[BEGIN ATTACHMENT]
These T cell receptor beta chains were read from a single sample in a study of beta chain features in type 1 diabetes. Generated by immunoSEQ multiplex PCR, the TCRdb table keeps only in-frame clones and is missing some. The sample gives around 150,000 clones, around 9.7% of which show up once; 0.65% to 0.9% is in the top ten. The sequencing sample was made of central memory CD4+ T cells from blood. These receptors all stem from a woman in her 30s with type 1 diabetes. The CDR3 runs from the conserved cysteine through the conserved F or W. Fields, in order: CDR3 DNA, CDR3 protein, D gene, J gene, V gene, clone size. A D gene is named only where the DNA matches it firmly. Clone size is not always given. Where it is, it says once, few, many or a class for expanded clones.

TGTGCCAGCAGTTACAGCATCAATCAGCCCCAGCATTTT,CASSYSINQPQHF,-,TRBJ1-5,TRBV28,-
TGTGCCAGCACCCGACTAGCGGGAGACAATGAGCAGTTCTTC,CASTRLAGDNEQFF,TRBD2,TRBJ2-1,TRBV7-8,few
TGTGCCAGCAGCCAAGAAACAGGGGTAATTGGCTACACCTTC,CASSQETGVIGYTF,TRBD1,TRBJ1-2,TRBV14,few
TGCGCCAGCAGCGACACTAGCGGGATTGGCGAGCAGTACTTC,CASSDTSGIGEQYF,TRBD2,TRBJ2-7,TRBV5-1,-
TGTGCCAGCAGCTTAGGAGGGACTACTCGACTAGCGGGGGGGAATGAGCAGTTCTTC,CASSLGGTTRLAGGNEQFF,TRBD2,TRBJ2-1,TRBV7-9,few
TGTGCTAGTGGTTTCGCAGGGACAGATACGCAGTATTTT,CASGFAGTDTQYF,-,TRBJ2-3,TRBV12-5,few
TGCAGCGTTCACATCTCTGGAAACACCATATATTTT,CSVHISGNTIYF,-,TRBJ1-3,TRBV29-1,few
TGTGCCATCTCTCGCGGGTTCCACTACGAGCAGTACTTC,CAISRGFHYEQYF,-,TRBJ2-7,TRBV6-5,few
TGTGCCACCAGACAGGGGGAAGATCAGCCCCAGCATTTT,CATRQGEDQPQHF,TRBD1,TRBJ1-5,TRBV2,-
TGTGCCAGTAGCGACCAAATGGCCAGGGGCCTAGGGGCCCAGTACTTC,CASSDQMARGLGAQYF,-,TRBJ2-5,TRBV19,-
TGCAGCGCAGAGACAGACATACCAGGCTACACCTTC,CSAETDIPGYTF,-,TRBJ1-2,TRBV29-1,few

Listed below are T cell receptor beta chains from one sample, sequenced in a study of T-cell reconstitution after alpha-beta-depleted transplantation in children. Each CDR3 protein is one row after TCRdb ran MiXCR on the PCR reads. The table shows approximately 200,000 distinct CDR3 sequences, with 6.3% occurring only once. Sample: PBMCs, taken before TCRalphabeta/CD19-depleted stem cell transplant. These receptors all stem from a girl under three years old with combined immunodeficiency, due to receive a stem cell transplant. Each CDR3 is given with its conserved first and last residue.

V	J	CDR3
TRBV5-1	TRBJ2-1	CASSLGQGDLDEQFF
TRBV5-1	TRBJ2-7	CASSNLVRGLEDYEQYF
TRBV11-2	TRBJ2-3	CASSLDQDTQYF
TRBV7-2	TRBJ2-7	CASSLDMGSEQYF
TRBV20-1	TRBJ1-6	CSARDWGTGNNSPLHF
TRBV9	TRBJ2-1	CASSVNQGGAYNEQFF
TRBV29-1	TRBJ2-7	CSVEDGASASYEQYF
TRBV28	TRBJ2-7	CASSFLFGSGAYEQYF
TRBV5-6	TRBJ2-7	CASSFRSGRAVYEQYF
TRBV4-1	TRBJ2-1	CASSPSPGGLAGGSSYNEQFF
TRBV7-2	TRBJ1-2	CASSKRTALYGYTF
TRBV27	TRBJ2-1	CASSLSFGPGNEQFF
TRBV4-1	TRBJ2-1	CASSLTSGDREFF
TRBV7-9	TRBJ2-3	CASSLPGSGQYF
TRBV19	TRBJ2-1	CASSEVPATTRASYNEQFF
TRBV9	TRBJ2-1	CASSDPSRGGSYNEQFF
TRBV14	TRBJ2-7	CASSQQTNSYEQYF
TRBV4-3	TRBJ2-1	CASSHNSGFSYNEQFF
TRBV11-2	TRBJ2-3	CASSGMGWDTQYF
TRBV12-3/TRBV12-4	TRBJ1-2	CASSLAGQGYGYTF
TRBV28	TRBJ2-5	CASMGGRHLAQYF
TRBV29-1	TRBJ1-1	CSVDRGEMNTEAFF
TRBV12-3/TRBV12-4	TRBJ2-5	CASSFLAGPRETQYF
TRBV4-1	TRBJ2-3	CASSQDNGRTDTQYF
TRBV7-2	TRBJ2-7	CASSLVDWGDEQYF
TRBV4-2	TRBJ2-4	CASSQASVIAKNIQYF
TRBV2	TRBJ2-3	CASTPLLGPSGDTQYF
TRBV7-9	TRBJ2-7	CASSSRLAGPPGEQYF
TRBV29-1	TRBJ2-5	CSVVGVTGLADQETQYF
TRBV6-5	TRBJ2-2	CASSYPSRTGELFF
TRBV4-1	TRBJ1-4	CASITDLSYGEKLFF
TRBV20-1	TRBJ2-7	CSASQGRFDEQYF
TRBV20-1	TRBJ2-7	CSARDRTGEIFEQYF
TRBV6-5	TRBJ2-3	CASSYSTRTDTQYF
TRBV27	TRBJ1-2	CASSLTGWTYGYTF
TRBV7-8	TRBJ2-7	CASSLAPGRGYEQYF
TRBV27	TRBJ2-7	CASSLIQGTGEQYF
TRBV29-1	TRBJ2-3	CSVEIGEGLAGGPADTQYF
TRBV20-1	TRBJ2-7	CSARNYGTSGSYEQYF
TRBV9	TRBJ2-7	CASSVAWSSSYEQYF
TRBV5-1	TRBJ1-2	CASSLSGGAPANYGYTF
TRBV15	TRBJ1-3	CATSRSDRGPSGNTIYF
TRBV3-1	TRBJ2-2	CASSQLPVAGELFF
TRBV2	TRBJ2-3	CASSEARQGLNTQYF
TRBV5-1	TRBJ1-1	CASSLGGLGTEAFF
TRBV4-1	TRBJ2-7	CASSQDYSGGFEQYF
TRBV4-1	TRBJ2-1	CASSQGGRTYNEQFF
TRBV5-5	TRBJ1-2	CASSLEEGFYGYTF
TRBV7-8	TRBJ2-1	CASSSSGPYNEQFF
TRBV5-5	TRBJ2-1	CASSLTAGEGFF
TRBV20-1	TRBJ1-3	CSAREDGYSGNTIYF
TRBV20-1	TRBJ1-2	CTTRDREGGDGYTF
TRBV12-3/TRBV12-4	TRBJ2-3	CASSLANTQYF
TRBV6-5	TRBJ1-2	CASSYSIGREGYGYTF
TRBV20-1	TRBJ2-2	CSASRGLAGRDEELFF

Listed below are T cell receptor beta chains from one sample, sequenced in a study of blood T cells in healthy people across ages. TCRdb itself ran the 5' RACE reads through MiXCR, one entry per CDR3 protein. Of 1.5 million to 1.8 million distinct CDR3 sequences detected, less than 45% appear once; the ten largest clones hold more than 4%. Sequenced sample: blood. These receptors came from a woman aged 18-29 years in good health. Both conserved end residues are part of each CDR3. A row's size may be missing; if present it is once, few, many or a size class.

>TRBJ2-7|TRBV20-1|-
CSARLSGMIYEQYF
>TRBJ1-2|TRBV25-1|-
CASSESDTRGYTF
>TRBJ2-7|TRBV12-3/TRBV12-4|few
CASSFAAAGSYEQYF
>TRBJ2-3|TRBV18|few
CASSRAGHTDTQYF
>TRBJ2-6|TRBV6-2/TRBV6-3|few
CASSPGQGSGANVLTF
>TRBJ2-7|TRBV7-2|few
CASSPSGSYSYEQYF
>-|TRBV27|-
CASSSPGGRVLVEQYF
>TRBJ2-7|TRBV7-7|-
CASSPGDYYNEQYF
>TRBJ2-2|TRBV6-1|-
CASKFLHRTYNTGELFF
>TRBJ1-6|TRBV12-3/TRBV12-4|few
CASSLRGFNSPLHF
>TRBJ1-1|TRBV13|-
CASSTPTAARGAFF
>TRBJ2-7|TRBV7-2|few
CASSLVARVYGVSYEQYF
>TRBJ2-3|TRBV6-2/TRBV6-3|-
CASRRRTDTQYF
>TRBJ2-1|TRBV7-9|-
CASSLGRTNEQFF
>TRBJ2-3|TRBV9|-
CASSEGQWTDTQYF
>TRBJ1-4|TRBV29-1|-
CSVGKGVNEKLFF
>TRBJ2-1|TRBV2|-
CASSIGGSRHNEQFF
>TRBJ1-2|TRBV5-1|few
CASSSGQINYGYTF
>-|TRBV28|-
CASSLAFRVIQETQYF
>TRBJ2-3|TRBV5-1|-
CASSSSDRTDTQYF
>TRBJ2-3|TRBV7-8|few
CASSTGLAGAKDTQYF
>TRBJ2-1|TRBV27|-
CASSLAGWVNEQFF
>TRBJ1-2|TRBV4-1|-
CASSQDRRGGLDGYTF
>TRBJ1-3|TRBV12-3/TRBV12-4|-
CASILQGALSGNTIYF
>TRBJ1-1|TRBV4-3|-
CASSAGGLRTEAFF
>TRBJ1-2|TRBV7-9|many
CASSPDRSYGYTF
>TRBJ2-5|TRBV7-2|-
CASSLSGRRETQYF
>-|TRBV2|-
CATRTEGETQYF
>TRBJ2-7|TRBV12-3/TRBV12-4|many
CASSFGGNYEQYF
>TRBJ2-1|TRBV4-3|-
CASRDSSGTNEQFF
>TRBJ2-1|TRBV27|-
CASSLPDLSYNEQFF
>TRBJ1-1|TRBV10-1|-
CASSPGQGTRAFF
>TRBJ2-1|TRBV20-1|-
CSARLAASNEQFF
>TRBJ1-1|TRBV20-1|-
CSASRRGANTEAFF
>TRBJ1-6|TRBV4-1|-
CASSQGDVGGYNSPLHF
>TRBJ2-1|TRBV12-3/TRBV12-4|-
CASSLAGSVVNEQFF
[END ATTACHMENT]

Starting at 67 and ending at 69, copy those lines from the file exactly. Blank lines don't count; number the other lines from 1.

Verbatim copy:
TRBV12-3/TRBV12-4	TRBJ2-3	CASSLANTQYF
TRBV6-5	TRBJ1-2	CASSYSIGREGYGYTF
TRBV20-1	TRBJ2-2	CSASRGLAGRDEELFF